Green SURF: Gas from Sabah a viable option to coal

KOTA KINABALU (19th July 2010): Use locally available natural gas and improve the efficiency of existing power plants as immediate steps to overcome electricity shortage in Sabah while keeping tariffs low.

Green SURF (Sabah Unite to Re-Power the Future) spokesman Wong Tack said it should not take the government more than two years to expand on gas powered plants and to also upgrade the East West grid if there are problems with the facility.

Reacting to the statement made by Prime Minister Datuk Seri Najib Razak that the cost of alternative energy is too high for consumers in Sabah, Wong said the nation’s leader has been misinformed on the fact that there are other sources of power to a proposed coal plant.

“We want to stress that we have natural gas which we should be using locally for our power needs.

“We are not only talking about renewable energy from biomass waste, which in any case, studies have shown to be a cost competitive option to coal,” he said in a statement.

The Prime Minister had on Sunday said that in the short term, there are not many alternatives to a coal plant for Sabah to get continuous and uninterrupted supply at a reasonable cost.

Green SURF is concerned that a dirty source of energy is being proposed for an area known as a seafood basket, leaking massive amounts of toxic discharge into a productive marine ecosystem, which is also a valuable environmental asset at the apex of the Coral Triangle.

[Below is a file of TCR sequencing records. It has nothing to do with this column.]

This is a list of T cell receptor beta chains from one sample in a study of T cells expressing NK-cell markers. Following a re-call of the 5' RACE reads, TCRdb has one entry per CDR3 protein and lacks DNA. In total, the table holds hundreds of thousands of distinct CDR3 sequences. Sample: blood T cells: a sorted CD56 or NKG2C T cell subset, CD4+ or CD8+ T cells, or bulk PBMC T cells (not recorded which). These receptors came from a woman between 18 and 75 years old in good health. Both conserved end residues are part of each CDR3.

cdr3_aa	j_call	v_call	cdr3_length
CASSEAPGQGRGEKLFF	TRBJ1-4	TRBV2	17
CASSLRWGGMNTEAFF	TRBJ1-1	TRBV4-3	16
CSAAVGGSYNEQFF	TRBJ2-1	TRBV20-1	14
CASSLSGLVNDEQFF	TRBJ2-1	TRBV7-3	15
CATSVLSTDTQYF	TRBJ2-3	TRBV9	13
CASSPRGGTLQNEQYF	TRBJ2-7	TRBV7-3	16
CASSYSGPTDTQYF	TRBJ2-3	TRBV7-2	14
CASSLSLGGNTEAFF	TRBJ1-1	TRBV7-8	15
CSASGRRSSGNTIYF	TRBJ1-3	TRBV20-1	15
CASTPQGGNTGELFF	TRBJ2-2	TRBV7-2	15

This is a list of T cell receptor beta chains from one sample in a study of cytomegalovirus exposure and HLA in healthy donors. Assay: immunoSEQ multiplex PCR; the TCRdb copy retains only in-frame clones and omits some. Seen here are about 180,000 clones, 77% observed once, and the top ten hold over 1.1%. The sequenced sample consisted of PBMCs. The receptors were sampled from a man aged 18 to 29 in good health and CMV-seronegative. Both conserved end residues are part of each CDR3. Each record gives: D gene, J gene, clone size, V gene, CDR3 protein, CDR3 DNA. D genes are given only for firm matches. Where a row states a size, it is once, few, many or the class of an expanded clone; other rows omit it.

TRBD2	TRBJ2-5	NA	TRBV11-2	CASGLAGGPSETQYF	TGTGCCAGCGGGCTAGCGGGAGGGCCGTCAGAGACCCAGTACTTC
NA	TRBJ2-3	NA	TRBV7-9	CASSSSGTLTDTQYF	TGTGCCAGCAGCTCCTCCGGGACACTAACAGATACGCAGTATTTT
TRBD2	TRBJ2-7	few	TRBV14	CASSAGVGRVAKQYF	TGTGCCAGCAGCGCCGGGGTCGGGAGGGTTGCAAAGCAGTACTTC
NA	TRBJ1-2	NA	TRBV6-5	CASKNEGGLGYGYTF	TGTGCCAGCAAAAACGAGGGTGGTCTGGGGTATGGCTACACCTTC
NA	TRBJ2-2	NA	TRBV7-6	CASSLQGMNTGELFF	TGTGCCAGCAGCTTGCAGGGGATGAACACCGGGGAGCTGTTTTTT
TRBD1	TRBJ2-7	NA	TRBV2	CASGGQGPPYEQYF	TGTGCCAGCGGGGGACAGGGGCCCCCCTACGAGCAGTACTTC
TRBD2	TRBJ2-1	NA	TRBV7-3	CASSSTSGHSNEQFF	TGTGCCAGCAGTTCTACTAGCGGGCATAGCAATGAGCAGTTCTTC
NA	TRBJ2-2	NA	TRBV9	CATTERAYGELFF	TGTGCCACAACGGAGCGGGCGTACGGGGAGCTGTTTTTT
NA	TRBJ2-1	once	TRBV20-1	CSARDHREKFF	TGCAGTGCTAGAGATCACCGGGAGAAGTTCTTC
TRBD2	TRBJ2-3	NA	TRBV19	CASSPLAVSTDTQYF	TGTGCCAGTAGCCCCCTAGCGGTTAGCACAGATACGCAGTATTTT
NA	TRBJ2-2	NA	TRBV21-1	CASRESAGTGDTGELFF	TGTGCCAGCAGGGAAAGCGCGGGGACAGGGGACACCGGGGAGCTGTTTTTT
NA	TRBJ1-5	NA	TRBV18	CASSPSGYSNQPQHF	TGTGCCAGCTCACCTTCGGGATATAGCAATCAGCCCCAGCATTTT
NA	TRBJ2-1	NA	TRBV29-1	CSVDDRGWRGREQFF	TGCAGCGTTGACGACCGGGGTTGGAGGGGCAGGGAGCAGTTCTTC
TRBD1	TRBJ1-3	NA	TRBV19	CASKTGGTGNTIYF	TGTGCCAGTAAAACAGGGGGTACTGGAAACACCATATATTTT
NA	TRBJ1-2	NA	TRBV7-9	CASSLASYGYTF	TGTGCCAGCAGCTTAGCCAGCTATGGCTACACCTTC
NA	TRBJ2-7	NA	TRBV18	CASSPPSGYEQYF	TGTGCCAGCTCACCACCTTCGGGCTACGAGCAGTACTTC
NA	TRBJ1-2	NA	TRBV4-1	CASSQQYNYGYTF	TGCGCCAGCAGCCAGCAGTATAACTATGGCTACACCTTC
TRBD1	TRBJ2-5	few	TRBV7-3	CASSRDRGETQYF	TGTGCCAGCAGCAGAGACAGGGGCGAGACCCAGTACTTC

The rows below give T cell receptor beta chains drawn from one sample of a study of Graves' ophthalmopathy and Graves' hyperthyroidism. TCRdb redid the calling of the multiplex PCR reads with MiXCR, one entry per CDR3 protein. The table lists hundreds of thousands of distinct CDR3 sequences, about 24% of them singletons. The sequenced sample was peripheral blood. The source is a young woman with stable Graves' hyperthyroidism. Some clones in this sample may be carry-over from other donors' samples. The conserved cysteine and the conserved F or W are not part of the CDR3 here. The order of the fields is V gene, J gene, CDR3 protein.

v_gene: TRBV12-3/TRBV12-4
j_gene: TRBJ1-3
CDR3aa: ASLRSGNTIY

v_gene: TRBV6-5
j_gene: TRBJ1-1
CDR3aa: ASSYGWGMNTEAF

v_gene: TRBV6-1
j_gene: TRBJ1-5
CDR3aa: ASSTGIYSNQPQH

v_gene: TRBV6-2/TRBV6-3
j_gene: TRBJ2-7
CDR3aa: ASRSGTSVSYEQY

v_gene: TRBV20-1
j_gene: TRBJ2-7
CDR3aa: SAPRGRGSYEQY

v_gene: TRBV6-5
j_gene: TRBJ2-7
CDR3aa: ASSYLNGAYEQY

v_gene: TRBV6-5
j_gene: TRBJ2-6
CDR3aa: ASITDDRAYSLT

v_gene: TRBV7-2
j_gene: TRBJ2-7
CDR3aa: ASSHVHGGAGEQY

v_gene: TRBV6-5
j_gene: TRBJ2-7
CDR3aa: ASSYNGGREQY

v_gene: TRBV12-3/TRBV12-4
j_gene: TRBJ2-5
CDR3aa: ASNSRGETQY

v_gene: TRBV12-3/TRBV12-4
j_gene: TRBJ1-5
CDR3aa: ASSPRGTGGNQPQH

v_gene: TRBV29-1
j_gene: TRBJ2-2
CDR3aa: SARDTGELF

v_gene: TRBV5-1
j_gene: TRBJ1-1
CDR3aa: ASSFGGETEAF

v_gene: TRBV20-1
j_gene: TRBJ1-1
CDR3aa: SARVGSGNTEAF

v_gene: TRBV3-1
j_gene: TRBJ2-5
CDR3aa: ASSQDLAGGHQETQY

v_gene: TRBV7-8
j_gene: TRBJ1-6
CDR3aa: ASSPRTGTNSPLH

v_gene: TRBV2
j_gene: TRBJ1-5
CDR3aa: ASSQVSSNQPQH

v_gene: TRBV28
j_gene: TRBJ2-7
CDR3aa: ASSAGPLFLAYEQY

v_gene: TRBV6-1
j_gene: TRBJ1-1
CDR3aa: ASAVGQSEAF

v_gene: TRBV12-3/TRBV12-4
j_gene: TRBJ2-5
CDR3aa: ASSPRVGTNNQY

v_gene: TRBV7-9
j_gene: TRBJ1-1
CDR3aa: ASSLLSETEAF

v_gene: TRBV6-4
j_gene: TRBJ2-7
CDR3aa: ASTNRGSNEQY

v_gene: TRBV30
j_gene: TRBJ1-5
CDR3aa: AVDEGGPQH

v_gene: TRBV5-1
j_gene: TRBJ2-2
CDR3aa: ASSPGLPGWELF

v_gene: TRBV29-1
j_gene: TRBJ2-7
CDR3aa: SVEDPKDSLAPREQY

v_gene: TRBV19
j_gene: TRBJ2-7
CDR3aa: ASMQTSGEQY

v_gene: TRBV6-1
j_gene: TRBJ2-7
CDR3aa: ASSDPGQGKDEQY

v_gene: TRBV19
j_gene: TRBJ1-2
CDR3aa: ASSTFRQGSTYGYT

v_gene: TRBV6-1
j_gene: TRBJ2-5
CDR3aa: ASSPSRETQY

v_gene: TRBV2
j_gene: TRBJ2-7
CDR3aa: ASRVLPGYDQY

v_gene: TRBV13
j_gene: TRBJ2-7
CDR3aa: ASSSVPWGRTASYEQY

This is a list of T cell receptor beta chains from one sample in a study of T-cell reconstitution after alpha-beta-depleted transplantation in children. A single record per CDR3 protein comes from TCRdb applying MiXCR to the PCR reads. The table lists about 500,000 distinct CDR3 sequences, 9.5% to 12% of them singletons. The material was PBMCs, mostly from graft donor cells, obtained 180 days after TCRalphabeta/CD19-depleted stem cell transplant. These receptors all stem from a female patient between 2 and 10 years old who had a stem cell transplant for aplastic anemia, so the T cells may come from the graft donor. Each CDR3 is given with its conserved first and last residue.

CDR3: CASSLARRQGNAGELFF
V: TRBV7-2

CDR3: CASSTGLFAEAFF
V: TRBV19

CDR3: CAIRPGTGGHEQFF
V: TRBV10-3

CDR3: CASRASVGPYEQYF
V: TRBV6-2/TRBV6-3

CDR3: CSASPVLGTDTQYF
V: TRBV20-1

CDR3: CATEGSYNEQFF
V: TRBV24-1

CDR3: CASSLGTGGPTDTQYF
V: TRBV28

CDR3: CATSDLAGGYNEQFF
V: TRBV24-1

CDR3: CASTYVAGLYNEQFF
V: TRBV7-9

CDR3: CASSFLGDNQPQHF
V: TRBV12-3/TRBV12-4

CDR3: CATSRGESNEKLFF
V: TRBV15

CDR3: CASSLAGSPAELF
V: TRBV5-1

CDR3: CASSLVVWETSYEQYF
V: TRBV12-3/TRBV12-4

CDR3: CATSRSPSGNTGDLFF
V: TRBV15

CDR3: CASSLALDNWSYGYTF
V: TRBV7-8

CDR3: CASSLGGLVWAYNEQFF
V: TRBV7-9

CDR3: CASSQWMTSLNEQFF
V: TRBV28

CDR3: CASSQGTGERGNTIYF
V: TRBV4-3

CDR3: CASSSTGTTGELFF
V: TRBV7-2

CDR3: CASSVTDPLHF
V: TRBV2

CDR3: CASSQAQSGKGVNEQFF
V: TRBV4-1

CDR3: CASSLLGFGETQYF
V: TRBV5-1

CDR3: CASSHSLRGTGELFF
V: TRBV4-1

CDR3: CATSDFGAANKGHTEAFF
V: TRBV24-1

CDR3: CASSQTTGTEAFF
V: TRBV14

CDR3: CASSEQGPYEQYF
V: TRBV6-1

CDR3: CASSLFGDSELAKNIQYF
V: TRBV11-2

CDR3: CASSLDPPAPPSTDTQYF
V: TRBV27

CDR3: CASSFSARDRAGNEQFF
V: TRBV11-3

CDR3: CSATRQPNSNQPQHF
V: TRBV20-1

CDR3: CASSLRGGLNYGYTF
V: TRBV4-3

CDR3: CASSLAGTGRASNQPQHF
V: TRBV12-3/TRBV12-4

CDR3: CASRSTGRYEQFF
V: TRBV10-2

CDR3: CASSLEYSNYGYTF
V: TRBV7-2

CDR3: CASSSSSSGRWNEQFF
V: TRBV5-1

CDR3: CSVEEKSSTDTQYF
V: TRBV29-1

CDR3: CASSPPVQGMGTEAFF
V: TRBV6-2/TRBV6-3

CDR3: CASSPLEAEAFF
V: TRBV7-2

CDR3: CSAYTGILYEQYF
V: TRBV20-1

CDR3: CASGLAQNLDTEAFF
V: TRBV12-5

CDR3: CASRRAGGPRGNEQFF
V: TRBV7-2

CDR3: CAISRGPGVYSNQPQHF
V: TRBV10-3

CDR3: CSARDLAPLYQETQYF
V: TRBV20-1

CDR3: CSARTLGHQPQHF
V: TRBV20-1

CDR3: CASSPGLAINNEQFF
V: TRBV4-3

Though it covers only one per cent of the earth’s surface, the Coral Triangle is home to over 30 per cent of the world’s coral reefs and slightly more than a third of the world’s coral reef fish species.

The controversial 300 megawatt proposed coal plant at Kampung Sinakut on the shores of the Dent peninsula, was cancelled twice at other locations due to local protests on the environment and health of the people.

Wong said even if the coal plant in Lahad Datu is eventually forced on Sabahans, it will not solve the current shortage as the first phase will only be ready in three years.

“The coal plant is not a solution if there is an urgency to improve power supply. We believe the Prime Minister was misinformed and the decision to build a coal plant was misguided.

“The government should be able too expand natural gas plants and upgrade the grid system before the next elections. By having power in place, the government wont risk losing power in the elections,” he said.

Wong said once more natural gas is used and inefficiencies are corrected, green alternative energy sources can come into the picture.

He said both international and local energy experts have come up with reports to show that Sabah stands to gain from venturing into the green economy.

“Green technologies create job opportunities. We have millions of tonnes in waste from oil palm. Foreigners are making pallets from oil palm waste here in Sabah and sending it back to their countries for clean energy,” he said.

Wong also expressed disappointment that Green SURF was once again unable to meet Najib despite months of efforts.

“We could not even get two minutes of his time when he was in Sabah over the weekend. This is not in line with the 1Malaysia concept which promises that the people come first. We just want an opportunity to tell him that there are viable alternatives to a coal plant,” he said.

Green SURF is a coalition of five non-governmental organisations – Sabah Environment Protection Association (SEPA), WWF-Malaysia, Land Empowerment Animals People (LEAP), Partners of Community Organisations (Pacos) and Malaysia Nature Society.

For further queries on this Press release, please contact Mr Wong Tack at 013-885 1232.

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